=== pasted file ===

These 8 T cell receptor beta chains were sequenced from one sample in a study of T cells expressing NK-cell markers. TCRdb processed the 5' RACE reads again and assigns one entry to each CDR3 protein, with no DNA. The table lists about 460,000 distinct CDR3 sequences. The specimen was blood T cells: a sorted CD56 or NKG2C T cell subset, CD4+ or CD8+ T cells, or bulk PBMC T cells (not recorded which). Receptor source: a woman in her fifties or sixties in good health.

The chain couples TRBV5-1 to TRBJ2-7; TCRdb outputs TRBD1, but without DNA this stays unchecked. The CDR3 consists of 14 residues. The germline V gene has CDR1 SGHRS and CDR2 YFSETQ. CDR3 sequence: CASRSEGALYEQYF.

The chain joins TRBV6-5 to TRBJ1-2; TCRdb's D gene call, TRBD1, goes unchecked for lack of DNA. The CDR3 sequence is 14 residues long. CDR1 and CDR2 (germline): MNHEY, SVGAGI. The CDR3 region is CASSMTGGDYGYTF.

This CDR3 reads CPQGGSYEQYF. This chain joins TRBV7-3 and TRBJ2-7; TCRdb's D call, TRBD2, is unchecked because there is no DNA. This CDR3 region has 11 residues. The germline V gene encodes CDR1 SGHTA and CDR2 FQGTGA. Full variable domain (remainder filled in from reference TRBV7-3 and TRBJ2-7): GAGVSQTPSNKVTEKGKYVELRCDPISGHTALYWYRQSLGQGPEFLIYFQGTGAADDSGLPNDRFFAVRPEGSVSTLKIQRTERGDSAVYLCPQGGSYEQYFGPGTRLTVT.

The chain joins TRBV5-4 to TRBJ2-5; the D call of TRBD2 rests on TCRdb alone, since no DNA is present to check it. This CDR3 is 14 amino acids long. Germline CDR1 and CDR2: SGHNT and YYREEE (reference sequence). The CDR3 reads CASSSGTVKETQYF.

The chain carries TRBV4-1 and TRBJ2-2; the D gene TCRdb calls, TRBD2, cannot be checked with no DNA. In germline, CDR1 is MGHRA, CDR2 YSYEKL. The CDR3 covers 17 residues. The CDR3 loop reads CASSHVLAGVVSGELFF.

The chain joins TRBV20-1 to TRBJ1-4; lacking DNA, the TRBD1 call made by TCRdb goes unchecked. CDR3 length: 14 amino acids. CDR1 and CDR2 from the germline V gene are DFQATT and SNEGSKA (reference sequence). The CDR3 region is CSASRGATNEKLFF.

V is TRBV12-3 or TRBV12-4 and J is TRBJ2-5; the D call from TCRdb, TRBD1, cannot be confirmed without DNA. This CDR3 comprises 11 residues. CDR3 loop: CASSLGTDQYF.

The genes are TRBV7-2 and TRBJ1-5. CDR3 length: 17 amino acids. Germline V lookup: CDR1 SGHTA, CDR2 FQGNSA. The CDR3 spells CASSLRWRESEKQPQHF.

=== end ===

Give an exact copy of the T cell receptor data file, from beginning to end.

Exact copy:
These 8 T cell receptor beta chains were sequenced from one sample in a study of T cells expressing NK-cell markers. TCRdb processed the 5' RACE reads again and assigns one entry to each CDR3 protein, with no DNA. The table lists about 460,000 distinct CDR3 sequences. The specimen was blood T cells: a sorted CD56 or NKG2C T cell subset, CD4+ or CD8+ T cells, or bulk PBMC T cells (not recorded which). Receptor source: a woman in her fifties or sixties in good health.

The chain couples TRBV5-1 to TRBJ2-7; TCRdb outputs TRBD1, but without DNA this stays unchecked. The CDR3 consists of 14 residues. The germline V gene has CDR1 SGHRS and CDR2 YFSETQ. CDR3 sequence: CASRSEGALYEQYF.

The chain joins TRBV6-5 to TRBJ1-2; TCRdb's D gene call, TRBD1, goes unchecked for lack of DNA. The CDR3 sequence is 14 residues long. CDR1 and CDR2 (germline): MNHEY, SVGAGI. The CDR3 region is CASSMTGGDYGYTF.

This CDR3 reads CPQGGSYEQYF. This chain joins TRBV7-3 and TRBJ2-7; TCRdb's D call, TRBD2, is unchecked because there is no DNA. This CDR3 region has 11 residues. The germline V gene encodes CDR1 SGHTA and CDR2 FQGTGA. Full variable domain (remainder filled in from reference TRBV7-3 and TRBJ2-7): GAGVSQTPSNKVTEKGKYVELRCDPISGHTALYWYRQSLGQGPEFLIYFQGTGAADDSGLPNDRFFAVRPEGSVSTLKIQRTERGDSAVYLCPQGGSYEQYFGPGTRLTVT.

The chain joins TRBV5-4 to TRBJ2-5; the D call of TRBD2 rests on TCRdb alone, since no DNA is present to check it. This CDR3 is 14 amino acids long. Germline CDR1 and CDR2: SGHNT and YYREEE (reference sequence). The CDR3 reads CASSSGTVKETQYF.

The chain carries TRBV4-1 and TRBJ2-2; the D gene TCRdb calls, TRBD2, cannot be checked with no DNA. In germline, CDR1 is MGHRA, CDR2 YSYEKL. The CDR3 covers 17 residues. The CDR3 loop reads CASSHVLAGVVSGELFF.

The chain joins TRBV20-1 to TRBJ1-4; lacking DNA, the TRBD1 call made by TCRdb goes unchecked. CDR3 length: 14 amino acids. CDR1 and CDR2 from the germline V gene are DFQATT and SNEGSKA (reference sequence). The CDR3 region is CSASRGATNEKLFF.

V is TRBV12-3 or TRBV12-4 and J is TRBJ2-5; the D call from TCRdb, TRBD1, cannot be confirmed without DNA. This CDR3 comprises 11 residues. CDR3 loop: CASSLGTDQYF.

The genes are TRBV7-2 and TRBJ1-5. CDR3 length: 17 amino acids. Germline V lookup: CDR1 SGHTA, CDR2 FQGNSA. The CDR3 spells CASSLRWRESEKQPQHF.